Evolution of Islam

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Revelations of Muhammad

610 C.E

The Revelations of Muhammad happened over a period of twenty three years, in which the Qur'an was revealed to Muhammad by the angel Gabriel. This caused the formation of Islam led by the prophet Muhammad and impacted the world by creating a new religion that relied on forming religion based empires to spread their religion, as opposed to preexisting empires. Islam is now the second largest religion in the world and the fastest growing.

Hijra

622 C.E

A plot to assassinate Muhammad was discovered, so Muhammad quickly fled to Medina with his followers. He would late go back to Mecca with his followers and conquer it. This pilgrimage allowed of the continuation of Islam and avoided it's persecution. Present day muslims also make a journey to Mecca as one of the high pillars of Islam, the hajj.

Muslim armies take control of the Fertile Crescent

633 C.E - 642 C.E

The Fertile Crescent is noted throughout history as a place of great
innovation and agricultural surplus. Muslim control of the Fertile Crescent was a crucial cornerstone in enlarging and spreading Islam through it's wonderful location. Because of the growth of Islam and the control of the Fertile Crescent, this area remains highly muslim today.

Modern day Qur'an complied

650 C.E

The Qur'an is important because it helped to spread the message of Islam. It gave an outlet so that anyone could learn about the faith and allowed the record of Muhammad's teaching and findings to never be altered. The Qur'an is still important in Islam today for the same reasons it was important throughout history. It gives an outlook on what Islam is all about.

Formation of Shi'a sect

680 C.E

In Islam, there are two separate sects. The Sunni, which is the more popular of the two, believes that the first four caliphs were all rightfully there and that they were the successors of Muhammad. The Shiites believe that only direct descendants of Muhammad can be his successors, starting with the fourth caliph. This politically divided Islam into two separate groups. Today Islam is made up of approximately 80% Sunni, 15 % Shi'a, and 5% smaller other sects of Islam. The Shi'a is usually thought of as the more radically group.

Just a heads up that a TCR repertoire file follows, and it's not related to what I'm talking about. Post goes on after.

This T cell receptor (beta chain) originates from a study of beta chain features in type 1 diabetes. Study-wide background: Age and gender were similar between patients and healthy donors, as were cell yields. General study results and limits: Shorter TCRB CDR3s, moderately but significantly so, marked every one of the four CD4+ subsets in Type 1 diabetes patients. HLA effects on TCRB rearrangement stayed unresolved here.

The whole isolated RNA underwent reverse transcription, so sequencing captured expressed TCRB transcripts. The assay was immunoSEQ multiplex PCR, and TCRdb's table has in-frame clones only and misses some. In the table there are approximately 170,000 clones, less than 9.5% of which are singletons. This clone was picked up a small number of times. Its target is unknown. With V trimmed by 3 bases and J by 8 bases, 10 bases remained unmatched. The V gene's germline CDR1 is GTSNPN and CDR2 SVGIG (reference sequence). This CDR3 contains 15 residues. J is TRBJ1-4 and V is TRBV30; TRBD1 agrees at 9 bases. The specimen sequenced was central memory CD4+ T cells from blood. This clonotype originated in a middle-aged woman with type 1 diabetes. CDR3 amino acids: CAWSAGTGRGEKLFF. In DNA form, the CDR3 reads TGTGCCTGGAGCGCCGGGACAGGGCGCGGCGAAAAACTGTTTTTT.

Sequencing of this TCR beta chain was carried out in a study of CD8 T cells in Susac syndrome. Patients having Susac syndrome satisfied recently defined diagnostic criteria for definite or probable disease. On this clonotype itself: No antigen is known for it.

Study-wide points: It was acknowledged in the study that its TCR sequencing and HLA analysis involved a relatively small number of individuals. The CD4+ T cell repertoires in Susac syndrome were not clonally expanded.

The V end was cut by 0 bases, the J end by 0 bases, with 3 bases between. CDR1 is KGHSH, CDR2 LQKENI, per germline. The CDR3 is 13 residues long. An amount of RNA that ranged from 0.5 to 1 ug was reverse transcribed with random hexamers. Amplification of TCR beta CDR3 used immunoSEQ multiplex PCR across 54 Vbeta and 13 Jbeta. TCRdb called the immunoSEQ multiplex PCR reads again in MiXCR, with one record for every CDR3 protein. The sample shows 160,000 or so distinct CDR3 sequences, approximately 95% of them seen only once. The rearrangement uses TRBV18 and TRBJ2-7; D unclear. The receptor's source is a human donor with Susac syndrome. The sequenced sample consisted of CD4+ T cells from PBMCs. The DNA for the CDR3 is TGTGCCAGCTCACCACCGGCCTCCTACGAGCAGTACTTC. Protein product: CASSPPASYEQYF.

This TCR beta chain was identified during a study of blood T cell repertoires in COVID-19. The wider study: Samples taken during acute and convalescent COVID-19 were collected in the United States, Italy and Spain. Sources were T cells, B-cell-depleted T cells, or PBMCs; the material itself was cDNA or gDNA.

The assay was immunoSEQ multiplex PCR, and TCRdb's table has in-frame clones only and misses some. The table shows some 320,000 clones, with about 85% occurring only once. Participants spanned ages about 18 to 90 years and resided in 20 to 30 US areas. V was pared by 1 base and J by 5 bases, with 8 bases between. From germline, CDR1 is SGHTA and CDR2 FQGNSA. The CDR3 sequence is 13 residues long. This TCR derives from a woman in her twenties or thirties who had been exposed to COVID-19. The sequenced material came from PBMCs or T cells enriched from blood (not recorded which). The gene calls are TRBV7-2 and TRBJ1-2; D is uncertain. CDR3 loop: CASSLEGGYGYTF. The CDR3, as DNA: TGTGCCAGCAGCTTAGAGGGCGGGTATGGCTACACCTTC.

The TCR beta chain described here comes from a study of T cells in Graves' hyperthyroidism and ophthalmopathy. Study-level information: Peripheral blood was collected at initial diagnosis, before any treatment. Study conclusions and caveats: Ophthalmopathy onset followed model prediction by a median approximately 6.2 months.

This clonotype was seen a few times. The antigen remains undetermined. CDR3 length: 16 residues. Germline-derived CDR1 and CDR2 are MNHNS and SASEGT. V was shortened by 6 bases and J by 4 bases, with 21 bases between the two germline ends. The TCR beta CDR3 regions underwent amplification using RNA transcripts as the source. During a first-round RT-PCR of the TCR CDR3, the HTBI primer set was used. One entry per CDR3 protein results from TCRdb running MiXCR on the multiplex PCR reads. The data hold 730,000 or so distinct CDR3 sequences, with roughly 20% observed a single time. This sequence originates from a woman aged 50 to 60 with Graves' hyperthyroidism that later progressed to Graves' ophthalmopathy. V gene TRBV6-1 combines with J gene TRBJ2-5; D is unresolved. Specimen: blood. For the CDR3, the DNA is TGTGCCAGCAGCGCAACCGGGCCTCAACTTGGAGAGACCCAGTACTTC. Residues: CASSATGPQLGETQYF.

Muslim empire halted at Battle of Tours

732 C.E

Although this was more of an Islamic failure because the Franks stopped Islamic progression into Europe, it still evolved Islam and led to the development of the religion. The failure at Tours represented the end of Islamic expansion and is probably one of the reasons that Islam isn't the largest religion in the world today. This allowed Islam to build on their previous accusations instead of continuing expansion.

Reign of Harun al-Rashid

786 C.E - 809 C.E

During his reign, Islam reached a sort of golden age with innovation across multiple areas of life rapidly increasing. The most notable achievement can be seen in the writing of One Thousand and One Nights, whose modern version is commonly named Arabian Nights. This piece of literature is impotent throughout history and is a classic example of certain examples of satire and storytelling.

Reign of Ma'mun

813 C.E - 833 C.E

During the reign of Ma'mun a large controversial theological debate arose, questioning the difference between how eternal the Qur'an is. Baghdad was also a center for text translation during this time causing scholars from around the Islamic world to flock to the city. This was another stepping stone in portraying Islam as a well thought out religion and providing growth throughout the world. This led to several documents being available to us today, that otherwise would be forever lost in history.

Life of Averroes

1126 C.E - 1198 C.E

Averroes or Ibn Rushd, is arguably the most important philosopher to come out of Islam, even Dante puts him next to Aristotle in one of his books. He combined ideas from religion and logic and transformed a lot of people's views. His work caused Aristotle's work to be popularized, leading to several scholarly developments in the Middle Ages.

Saladin declares himself sultan

1174 C.E

Saladin self-declared himself ruler of Egypt and Syria and led the Muslim opposition against the Franks and Crusades. Through his leadership, Muslim forces were able to put an end to the chaotic crusades and allowed the recapturing of certain places that had been seized such as Palestine. Yet instead of being hated by Europeans, he was more often than not respected because of his chivalrous ways.